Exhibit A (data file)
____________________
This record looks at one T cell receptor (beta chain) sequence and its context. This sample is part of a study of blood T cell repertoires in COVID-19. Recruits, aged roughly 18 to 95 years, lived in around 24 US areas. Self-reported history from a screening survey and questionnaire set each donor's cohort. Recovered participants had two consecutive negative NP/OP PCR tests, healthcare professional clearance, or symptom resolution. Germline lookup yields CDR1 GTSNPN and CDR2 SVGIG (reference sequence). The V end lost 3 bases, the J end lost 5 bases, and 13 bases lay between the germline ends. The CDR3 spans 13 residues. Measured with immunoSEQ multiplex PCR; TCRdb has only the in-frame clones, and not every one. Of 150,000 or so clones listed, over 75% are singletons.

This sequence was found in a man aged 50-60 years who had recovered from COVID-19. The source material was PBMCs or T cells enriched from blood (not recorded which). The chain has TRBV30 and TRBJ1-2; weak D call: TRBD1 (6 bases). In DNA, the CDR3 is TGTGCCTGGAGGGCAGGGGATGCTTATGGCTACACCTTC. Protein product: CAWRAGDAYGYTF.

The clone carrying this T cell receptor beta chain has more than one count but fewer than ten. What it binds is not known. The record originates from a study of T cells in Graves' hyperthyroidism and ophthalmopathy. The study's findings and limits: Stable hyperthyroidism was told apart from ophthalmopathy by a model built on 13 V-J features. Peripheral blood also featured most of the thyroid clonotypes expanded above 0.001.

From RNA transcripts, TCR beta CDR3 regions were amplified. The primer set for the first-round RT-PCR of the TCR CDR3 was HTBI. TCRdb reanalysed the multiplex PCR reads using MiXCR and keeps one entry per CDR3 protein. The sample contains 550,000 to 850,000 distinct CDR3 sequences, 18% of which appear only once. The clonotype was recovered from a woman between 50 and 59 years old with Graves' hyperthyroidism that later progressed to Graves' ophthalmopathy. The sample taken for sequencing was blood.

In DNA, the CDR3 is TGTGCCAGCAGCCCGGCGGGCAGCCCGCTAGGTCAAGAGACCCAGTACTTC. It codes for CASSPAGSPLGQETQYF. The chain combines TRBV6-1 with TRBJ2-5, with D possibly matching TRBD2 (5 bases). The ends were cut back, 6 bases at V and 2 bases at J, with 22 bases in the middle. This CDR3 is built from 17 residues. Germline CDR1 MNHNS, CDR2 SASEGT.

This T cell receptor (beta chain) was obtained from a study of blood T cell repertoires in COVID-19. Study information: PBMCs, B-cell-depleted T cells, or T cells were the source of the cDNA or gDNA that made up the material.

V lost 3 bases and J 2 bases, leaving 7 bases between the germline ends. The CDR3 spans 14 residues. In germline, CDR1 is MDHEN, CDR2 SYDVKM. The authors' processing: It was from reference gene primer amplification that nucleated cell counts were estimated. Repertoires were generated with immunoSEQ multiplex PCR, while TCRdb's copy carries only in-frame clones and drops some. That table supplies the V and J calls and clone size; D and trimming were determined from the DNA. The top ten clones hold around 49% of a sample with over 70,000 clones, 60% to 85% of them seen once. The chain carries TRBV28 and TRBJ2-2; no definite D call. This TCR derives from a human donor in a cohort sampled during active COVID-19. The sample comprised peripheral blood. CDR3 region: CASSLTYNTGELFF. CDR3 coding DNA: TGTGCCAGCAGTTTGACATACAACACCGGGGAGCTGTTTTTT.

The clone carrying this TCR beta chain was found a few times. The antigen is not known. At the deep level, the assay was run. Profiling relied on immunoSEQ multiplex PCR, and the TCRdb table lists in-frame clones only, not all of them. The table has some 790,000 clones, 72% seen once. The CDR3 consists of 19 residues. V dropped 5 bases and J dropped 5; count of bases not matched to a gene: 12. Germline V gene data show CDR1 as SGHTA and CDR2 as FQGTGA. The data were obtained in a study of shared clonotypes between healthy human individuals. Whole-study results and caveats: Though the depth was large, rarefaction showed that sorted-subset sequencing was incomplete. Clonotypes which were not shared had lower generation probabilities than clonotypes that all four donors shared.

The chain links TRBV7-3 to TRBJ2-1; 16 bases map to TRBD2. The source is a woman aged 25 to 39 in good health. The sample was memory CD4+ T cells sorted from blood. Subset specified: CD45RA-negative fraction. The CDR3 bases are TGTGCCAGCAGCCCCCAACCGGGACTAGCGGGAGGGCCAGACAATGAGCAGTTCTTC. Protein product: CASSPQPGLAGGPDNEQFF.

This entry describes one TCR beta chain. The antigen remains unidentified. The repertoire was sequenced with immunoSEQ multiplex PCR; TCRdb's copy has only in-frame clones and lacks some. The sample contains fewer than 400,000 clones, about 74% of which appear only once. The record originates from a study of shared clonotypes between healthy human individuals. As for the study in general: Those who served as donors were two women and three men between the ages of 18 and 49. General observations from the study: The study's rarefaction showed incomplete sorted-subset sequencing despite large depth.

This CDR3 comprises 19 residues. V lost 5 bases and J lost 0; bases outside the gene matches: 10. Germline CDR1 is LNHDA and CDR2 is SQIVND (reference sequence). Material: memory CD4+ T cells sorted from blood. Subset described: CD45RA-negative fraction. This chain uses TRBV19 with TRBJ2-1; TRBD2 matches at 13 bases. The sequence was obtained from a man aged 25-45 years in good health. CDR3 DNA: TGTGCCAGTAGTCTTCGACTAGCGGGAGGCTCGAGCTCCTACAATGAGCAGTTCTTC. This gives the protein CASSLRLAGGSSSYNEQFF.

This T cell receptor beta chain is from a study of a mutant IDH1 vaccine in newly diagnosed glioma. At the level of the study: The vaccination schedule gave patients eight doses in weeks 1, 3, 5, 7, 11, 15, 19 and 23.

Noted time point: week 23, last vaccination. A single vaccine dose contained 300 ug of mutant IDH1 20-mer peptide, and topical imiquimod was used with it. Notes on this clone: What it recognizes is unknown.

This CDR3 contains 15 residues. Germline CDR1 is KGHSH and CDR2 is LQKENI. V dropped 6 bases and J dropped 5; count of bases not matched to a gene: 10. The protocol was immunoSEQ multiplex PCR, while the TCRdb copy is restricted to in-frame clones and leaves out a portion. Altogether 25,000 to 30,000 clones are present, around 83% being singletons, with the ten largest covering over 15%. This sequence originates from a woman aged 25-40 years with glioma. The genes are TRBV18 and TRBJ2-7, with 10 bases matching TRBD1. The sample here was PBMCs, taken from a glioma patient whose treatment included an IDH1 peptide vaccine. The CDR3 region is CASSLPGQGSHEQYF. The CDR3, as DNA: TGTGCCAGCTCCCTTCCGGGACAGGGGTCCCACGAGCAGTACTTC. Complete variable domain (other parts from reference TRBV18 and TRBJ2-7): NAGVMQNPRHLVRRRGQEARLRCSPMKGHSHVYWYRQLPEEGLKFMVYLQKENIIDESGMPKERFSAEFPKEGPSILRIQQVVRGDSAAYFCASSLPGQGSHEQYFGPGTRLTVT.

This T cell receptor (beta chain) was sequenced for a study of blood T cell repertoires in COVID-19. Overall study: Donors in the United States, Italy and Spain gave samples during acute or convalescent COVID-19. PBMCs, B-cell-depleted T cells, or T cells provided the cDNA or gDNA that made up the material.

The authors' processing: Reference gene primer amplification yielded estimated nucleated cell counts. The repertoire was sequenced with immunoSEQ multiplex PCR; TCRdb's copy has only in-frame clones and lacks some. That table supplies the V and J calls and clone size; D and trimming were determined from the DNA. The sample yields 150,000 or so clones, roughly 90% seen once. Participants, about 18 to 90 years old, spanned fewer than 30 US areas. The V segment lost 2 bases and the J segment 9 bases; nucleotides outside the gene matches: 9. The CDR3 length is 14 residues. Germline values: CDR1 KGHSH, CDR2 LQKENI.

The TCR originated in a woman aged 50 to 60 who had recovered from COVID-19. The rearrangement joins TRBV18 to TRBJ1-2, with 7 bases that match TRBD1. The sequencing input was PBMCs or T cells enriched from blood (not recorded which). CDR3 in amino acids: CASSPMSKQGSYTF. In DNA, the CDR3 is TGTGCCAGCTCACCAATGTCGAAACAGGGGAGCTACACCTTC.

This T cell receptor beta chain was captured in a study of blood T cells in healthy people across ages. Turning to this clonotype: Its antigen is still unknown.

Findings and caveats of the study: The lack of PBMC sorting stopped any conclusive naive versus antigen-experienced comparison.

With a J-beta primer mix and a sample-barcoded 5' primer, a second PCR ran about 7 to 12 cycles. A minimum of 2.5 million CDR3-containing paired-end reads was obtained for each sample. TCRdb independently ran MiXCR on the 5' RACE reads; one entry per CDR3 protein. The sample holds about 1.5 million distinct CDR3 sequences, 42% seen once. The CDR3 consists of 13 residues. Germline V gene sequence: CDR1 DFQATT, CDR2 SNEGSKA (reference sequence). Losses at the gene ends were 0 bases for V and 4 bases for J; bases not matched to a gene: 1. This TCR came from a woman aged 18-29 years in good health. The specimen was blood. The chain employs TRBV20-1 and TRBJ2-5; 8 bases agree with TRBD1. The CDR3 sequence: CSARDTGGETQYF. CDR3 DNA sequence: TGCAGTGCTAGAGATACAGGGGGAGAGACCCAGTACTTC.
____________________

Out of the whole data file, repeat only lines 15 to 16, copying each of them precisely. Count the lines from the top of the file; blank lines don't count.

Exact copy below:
This T cell receptor (beta chain) was sequenced for a study of blood T cell repertoires in COVID-19. Overall study: Donors in the United States, Italy and Spain gave samples during acute or convalescent COVID-19. PBMCs, B-cell-depleted T cells, or T cells provided the cDNA or gDNA that made up the material.

The authors' processing: Reference gene primer amplification yielded estimated nucleated cell counts. The repertoire was sequenced with immunoSEQ multiplex PCR; TCRdb's copy has only in-frame clones and lacks some. That table supplies the V and J calls and clone size; D and trimming were determined from the DNA. The sample yields 150,000 or so clones, roughly 90% seen once. Participants, about 18 to 90 years old, spanned fewer than 30 US areas. The V segment lost 2 bases and the J segment 9 bases; nucleotides outside the gene matches: 9. The CDR3 length is 14 residues. Germline values: CDR1 KGHSH, CDR2 LQKENI.